She sat there quietly as the Labrador yawned, this act followed immediately by the faint odor of beer. She didn't mind, she had drunk one herself with him earlier, and the aroma of Matt's not unpleasant breath was gone within moments.

They were silent for several seconds, each enjoying the others physical presence and not needing words for the moment. But Angie knew that this muscle tension she could still sense in him wasn't about trading or selling aircraft, or the broker that was helping get the deal done. It ran deeper than that.

"It is Billy, isn't it?"

The Labrador didn't immediately reply, choosing instead to draw a breath and hold it for a few moments before exhaling slowly into his pillow.

"You've told me all about that ancient history, Matt," she said tenderly. "Why is he still causing heartburn for you after all these years? Why are you letting what happened between you two as young furs cloud your life now?"

He began to slowly roll over beneath her, and she lifted her rump up off his legs to allow him to do that more easily. When he had settled facing her she sat back on his upper legs, her tail flicking across his toes absently. She stared into his brown eyes, her tender visage not quite hiding curiosity and concern.

Matt Barstock sighed again. He couldn't put into words why he felt the way he did about Colonel William J. Panelli, retired, known by virtually all as "Billy The Kid". A part of Matt wanted to be angry with Billy, even after all these decades, angry about the tiger's playful stunt that had devastated his career in fighters as surely as a Sidewinder up his tailpipe. He didn't really know that it was plain old jealousy that drove that anger. Deep down Matt had envied Billy from afar, admired the fighter pilot even as he himself had settled into the command seat of the big transports that helped supply his Air Force in every endeavor from mercy missions in Africa to rapid deployment in Europe to re-supply on the polar ice caps.

Matt made a lot of good friends flying transports for the USAF, furs like him that had mustered out to continue flying the big iron, spanning the globe in their personal quests for money, glory, and fun. Mostly money. Matt still counted quite a few of those furs among his friends and professional associates, grizzled veterans of the sky who were now scattered across the country from Alaska to Texas, from the Los Angeles basin to the shores of the North Atlantic. A close-knit group of aviators who were also mechanics, administrators, and survivors, many of them had started businesses like Matt had, and continued to nurse profits out of airframes that were almost as old as they were, if not older. None of them knew of the incident that had driven Matt to become a partner with them in MATS or TAC, or in the civilian endeavors they now pursued. He had never shared that burning shame with any of them.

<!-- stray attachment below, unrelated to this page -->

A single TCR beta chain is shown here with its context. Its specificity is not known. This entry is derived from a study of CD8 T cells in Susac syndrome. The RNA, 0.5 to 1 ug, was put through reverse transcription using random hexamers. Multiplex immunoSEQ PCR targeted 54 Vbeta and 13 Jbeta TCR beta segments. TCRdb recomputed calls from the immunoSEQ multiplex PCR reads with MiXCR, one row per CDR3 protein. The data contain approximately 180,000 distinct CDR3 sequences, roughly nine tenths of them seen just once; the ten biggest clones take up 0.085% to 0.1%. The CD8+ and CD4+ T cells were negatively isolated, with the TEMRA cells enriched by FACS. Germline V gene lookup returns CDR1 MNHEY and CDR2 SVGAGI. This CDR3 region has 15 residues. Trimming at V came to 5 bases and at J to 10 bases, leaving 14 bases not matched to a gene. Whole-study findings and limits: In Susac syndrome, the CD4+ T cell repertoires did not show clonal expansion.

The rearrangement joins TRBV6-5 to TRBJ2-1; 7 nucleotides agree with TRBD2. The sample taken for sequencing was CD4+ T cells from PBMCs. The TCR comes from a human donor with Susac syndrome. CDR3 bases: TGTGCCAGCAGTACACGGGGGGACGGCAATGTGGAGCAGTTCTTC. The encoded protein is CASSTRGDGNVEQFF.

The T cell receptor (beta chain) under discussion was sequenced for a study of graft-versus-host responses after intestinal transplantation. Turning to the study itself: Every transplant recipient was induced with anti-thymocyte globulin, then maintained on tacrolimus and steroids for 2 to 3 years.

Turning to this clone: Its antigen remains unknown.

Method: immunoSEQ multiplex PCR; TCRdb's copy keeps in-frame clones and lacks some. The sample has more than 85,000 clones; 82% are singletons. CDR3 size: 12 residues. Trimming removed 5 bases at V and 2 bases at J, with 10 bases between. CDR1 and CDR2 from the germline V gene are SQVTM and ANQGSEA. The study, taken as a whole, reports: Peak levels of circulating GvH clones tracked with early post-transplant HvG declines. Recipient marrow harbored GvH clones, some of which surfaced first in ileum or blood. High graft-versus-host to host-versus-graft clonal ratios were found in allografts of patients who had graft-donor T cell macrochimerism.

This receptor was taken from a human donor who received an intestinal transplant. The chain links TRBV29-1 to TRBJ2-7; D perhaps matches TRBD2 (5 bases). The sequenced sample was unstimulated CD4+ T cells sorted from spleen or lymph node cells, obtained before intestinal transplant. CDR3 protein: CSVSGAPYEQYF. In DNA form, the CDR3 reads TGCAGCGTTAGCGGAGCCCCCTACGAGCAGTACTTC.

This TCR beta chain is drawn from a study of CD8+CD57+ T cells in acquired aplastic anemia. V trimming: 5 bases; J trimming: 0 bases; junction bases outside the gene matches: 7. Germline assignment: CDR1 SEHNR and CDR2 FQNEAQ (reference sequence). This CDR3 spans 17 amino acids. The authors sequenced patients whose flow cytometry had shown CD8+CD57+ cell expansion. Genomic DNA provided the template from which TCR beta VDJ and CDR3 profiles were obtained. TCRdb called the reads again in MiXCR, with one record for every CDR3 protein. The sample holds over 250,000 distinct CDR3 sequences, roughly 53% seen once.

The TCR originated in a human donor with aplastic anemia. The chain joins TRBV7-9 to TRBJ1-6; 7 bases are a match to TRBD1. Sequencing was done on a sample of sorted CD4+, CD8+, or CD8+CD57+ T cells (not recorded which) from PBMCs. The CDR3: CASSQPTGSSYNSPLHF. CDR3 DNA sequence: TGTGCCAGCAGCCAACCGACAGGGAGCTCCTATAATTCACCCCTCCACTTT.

That anger, that shame, had driven Matt to make some bad decisions after mustering out of his military career in 1977, decisions that jeopardized his legitimacy as a pilot and sometimes his very life. He learned to fly for cash and not ask what he carried, or for who. He had kept the company of dangerous furs, flown decrepit machines of questionable ownership, carried destructive cargoes, violated sovereign airspace, dodged the munitions of defenders of that airspace, and run across terrain at ridiculously low altitudes and unthinkably high airspeeds. He'd lost friends and airframes along the way, and damaged himself both mentally and physically. And those beatings had done little to quench his personal fire. Yet somehow he had kept it together long enough to eventually come to the realization (in a hospital bed after an engine fire had led to an off-field, gear-up landing on a Caribbean island) that there was no long-term future in being a rogue mercenary pilot.

It stopped being about Billy about that time, at least it stopped being personal. But the memory of Billy and that day in their T-38s focused all that Matt perceived as being unfair about the USAF and how it had treated him. He didn't hate Billy, he hated what Billy had caused to happen. But he still held Billy responsible …